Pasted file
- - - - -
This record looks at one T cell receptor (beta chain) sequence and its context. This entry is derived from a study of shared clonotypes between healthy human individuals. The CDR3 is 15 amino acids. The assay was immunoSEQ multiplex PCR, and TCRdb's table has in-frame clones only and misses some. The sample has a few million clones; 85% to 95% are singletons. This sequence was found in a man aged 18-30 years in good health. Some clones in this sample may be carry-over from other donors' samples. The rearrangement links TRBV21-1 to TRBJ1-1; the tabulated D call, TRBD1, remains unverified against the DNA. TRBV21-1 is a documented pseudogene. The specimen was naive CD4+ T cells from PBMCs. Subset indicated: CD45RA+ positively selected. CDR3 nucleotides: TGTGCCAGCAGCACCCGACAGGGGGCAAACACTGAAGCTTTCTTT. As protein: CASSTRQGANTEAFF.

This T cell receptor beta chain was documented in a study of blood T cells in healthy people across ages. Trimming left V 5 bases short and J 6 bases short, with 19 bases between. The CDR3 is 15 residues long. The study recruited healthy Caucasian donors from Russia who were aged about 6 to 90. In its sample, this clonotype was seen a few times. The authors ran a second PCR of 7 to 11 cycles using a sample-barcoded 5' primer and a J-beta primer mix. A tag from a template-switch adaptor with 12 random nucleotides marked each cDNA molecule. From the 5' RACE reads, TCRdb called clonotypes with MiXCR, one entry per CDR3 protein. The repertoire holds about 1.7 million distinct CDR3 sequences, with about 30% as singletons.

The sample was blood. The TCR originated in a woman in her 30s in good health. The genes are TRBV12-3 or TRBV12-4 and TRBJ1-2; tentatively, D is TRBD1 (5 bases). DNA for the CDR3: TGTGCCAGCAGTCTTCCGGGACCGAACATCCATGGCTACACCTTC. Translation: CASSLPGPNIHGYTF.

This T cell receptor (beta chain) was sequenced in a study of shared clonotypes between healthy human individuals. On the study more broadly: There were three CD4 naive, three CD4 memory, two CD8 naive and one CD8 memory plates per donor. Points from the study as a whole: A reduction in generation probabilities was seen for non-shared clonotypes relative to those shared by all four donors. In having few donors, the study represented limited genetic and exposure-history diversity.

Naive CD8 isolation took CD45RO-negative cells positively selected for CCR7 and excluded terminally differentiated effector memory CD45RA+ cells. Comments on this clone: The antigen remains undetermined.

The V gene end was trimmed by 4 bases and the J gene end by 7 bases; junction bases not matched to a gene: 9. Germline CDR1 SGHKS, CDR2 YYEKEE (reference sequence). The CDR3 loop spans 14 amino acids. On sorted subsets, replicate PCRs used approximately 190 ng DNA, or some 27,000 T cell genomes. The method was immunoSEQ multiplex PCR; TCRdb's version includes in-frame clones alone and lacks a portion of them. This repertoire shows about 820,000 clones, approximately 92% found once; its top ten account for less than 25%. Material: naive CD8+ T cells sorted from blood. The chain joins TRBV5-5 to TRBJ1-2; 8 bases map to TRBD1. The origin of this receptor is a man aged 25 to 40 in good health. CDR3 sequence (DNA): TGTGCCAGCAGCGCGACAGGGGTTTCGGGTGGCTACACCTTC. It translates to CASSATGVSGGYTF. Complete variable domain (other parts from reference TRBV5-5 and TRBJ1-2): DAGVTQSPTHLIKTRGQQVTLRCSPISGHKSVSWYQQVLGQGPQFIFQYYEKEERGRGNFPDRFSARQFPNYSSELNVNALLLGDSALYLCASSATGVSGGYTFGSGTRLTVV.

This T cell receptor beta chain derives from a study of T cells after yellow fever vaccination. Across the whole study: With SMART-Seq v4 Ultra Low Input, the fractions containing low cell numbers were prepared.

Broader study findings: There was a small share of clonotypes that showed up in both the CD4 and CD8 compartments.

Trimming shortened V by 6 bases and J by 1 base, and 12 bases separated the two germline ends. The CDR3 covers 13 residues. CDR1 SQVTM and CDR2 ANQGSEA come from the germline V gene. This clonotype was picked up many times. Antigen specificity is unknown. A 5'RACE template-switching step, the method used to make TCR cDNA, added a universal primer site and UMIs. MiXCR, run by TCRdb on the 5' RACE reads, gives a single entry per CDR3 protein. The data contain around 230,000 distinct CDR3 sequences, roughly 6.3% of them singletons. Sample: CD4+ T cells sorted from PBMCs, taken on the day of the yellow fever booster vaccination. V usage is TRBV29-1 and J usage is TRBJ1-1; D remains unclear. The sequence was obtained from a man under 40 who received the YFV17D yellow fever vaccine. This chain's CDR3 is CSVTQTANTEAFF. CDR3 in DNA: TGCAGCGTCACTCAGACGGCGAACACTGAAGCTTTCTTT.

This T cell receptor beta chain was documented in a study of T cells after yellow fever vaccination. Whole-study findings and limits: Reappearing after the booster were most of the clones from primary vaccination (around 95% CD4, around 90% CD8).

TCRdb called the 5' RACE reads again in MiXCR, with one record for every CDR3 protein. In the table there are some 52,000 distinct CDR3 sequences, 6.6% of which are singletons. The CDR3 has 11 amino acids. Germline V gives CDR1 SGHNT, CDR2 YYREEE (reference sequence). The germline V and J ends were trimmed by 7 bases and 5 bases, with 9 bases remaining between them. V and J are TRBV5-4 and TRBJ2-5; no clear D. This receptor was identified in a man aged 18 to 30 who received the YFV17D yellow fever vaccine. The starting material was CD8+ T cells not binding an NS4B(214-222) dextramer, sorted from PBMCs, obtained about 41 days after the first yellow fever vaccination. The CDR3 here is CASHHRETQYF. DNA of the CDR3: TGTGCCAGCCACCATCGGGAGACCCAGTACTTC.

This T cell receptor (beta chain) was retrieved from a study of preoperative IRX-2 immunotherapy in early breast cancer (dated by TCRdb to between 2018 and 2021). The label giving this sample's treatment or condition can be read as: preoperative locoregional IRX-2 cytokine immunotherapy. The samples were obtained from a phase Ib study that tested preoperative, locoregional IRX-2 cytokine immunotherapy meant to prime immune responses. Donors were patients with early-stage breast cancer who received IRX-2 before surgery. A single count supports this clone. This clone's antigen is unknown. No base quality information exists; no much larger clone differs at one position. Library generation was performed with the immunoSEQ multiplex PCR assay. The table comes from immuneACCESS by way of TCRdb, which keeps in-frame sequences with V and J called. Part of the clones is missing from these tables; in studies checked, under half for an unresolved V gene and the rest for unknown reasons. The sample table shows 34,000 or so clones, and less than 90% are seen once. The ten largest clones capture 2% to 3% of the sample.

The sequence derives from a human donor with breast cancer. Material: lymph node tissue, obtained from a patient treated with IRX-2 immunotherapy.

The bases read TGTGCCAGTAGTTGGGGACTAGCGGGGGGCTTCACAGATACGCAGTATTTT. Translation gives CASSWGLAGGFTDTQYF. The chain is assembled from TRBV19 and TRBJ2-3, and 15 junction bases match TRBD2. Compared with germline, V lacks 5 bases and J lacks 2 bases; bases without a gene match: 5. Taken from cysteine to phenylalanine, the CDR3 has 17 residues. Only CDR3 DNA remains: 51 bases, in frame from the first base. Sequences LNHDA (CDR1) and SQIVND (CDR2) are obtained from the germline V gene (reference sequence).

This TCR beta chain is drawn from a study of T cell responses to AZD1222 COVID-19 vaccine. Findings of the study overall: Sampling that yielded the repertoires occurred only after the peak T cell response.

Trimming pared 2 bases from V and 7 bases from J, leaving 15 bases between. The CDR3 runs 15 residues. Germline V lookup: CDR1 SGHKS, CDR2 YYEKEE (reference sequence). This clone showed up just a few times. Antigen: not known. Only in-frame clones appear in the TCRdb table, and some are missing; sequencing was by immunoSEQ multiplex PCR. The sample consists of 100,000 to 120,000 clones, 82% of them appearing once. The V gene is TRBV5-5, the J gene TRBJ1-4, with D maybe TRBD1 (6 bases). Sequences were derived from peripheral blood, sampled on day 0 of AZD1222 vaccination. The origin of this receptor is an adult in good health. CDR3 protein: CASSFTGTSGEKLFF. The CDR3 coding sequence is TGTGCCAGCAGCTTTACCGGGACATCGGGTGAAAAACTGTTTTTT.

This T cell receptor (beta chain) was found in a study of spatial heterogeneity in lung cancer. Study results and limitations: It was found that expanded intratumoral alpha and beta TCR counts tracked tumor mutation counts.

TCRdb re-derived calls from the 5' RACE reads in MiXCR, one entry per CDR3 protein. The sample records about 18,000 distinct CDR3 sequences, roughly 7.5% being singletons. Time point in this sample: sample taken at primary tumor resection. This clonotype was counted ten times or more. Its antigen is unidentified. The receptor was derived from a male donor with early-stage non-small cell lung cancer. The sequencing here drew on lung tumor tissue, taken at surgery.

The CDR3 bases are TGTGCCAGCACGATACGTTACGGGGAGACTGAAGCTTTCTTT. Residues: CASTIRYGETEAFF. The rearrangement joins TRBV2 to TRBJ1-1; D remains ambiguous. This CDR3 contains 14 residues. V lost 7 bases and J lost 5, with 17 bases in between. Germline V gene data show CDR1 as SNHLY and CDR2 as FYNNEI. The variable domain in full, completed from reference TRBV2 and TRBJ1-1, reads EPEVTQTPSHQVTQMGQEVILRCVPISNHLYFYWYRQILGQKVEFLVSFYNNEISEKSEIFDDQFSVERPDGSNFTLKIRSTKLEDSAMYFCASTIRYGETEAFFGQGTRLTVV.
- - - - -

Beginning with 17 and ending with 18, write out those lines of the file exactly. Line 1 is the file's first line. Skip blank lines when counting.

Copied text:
This T cell receptor (beta chain) was found in a study of spatial heterogeneity in lung cancer. Study results and limitations: It was found that expanded intratumoral alpha and beta TCR counts tracked tumor mutation counts.

TCRdb re-derived calls from the 5' RACE reads in MiXCR, one entry per CDR3 protein. The sample records about 18,000 distinct CDR3 sequences, roughly 7.5% being singletons. Time point in this sample: sample taken at primary tumor resection. This clonotype was counted ten times or more. Its antigen is unidentified. The receptor was derived from a male donor with early-stage non-small cell lung cancer. The sequencing here drew on lung tumor tissue, taken at surgery.